Browse Health Stories - Page 14

211 results found for Health
The picture represents the sustained presence of labeled neural stem cells (NSCs) within the 'Brain Glue' construct four weeks after a severe Traumatic Brain Injury (TBI), according to University of Georgia scientist Lohitash Karumbaiah who led the team that designed and created Brain Glue. The construct laden with labeled NSCs was delivered directly into the lesion 48 hours post-TBI. CAES News
'Brain Glue'
Researchers at the University of Georgia’s Regenerative Bioscience Center have developed Brain Glue, a substance that could one day serve as a treatment for traumatic brain injuries, or TBIs. 
When it comes to staying hydrated, water remains the best choice. University of Georgia Cooperative Extension experts say electrolyte replacement drinks are usually only needed if you participate in intense, strenuous activity for more than 90 minutes. CAES News
Drink Water
Did you know that a 10-percent weight loss due to dehydration can make you disoriented and weak and can cause a potential heat stroke? As the hot Georgia summer continues and fall sports and activities begin, it is essential that you stay hydrated. UGA Extension experts say water is still the best choice for doing so.
Technology gifts are on the top of many Christmas lists. If your child received one this holiday, University of Georgia Extension specialists say to review the apps on the device and police any new ones downloaded to the device to ensure that they are appropriate for children. CAES News
Screen Time
Babysitters are no strangers to learning nap time, homework time and meal time quirks. As children gain more access to technology, parents should also share their screen time expectations with babysitters.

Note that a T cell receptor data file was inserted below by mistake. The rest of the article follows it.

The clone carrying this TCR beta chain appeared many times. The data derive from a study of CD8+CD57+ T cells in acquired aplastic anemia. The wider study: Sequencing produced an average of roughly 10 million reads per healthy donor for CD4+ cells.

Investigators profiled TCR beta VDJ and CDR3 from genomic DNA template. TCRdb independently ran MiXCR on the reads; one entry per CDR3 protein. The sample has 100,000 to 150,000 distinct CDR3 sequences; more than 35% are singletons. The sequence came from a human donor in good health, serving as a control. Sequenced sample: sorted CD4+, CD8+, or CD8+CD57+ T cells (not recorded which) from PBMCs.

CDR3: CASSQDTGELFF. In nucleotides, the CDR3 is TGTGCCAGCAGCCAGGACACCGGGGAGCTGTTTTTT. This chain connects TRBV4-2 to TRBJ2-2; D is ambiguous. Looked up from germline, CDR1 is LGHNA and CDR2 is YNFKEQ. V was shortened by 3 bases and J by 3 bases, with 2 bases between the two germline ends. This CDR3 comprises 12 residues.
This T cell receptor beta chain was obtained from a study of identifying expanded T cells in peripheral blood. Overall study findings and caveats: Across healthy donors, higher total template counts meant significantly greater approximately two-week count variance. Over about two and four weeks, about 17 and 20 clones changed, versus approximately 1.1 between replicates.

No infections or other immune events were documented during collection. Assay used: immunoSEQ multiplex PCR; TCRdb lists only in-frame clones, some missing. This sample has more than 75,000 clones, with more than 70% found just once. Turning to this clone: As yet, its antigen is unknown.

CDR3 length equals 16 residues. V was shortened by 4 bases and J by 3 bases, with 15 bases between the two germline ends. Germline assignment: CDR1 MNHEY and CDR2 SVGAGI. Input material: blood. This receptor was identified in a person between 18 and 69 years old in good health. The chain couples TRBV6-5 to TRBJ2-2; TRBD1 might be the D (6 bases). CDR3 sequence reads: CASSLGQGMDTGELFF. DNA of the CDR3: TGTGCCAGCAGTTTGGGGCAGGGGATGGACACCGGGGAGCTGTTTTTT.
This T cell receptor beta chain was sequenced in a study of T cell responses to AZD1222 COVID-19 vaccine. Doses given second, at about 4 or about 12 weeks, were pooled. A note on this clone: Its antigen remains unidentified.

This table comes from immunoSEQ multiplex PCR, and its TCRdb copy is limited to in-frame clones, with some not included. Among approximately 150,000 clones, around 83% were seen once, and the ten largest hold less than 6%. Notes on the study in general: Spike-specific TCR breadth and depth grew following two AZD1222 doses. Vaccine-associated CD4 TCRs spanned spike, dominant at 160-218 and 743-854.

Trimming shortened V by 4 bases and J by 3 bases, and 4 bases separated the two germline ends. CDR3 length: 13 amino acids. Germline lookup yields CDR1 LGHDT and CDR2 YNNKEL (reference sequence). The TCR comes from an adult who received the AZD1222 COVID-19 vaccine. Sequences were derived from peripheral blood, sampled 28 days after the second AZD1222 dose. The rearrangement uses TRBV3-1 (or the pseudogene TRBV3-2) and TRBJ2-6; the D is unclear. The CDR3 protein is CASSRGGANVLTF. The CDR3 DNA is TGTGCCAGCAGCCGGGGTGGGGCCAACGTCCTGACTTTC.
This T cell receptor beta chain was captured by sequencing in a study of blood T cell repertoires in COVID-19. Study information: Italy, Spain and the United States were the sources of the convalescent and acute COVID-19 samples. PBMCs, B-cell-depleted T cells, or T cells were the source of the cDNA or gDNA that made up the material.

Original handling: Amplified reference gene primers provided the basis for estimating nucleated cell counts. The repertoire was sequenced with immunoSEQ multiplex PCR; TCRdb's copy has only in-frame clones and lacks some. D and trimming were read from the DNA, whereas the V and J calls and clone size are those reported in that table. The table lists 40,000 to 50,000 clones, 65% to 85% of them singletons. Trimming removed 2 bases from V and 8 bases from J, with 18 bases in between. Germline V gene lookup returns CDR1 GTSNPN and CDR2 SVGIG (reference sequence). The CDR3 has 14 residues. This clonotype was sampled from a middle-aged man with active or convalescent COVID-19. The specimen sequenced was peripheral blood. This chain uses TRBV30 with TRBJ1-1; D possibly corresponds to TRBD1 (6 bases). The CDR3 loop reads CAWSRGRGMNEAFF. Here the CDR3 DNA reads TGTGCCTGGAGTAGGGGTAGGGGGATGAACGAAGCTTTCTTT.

No one should look directly at the sun — even during the eclipse on August 21 — without eclipse glasses from a reputable source. A list of reputable sources is available at NASA.gov. CAES News
Eclipse Safety
On the afternoon of Aug. 21, Georgians will have the opportunity to share in the experience of seeing the summer afternoon sky darken as the moon’s shadow covers the sun, and they are excited.
This month, Michael Doyle retired from his position as director of the Center for Food Safety on the UGA Griffin campus. CAES News
Doyle Retires
Twenty-six years ago, the University of Georgia hired Mike Doyle to create and lead a research center focused on detecting, controlling and eliminating foodborne pathogens in America’s food supply. This month, Doyle retired from his position as director of the world-renowned Center for Food Safety on the UGA Griffin campus.
Henk den Bakker is a food scientist with the University of Georgia Center for Food Safety, located on the UGA Griffin Campus. He received his master's degree in systematic biology, with a specialty in mycology and botany, from Leiden University in the Netherlands. His doctorate degree in mycology is from the National Herbarium of the Netherlands at Leiden University. He is a member of the American Society for Microbiology and the Genetics Society of America. CAES News